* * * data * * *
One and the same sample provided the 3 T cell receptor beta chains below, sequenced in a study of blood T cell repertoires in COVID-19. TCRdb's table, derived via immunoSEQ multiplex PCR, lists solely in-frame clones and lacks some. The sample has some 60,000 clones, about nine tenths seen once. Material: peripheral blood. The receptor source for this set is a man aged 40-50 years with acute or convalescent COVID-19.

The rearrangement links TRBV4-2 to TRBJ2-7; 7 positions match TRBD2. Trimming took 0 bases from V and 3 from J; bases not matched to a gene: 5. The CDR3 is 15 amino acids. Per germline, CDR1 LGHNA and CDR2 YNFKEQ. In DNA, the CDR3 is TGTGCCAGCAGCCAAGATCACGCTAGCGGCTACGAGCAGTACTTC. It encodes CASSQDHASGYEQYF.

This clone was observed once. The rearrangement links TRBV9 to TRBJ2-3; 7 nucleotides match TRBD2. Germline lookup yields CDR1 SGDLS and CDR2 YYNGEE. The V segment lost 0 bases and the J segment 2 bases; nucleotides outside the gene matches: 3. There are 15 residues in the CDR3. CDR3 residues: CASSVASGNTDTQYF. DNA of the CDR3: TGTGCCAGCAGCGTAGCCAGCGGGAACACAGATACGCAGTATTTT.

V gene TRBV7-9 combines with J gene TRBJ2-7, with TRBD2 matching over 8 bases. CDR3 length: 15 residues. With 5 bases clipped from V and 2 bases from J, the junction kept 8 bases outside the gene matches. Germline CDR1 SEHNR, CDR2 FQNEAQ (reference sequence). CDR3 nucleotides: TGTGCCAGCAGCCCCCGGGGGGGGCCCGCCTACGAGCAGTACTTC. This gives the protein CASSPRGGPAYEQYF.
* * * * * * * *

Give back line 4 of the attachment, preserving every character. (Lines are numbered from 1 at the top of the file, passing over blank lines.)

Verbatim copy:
V gene TRBV7-9 combines with J gene TRBJ2-7, with TRBD2 matching over 8 bases. CDR3 length: 15 residues. With 5 bases clipped from V and 2 bases from J, the junction kept 8 bases outside the gene matches. Germline CDR1 SEHNR, CDR2 FQNEAQ (reference sequence). CDR3 nucleotides: TGTGCCAGCAGCCCCCGGGGGGGGCCCGCCTACGAGCAGTACTTC. This gives the protein CASSPRGGPAYEQYF.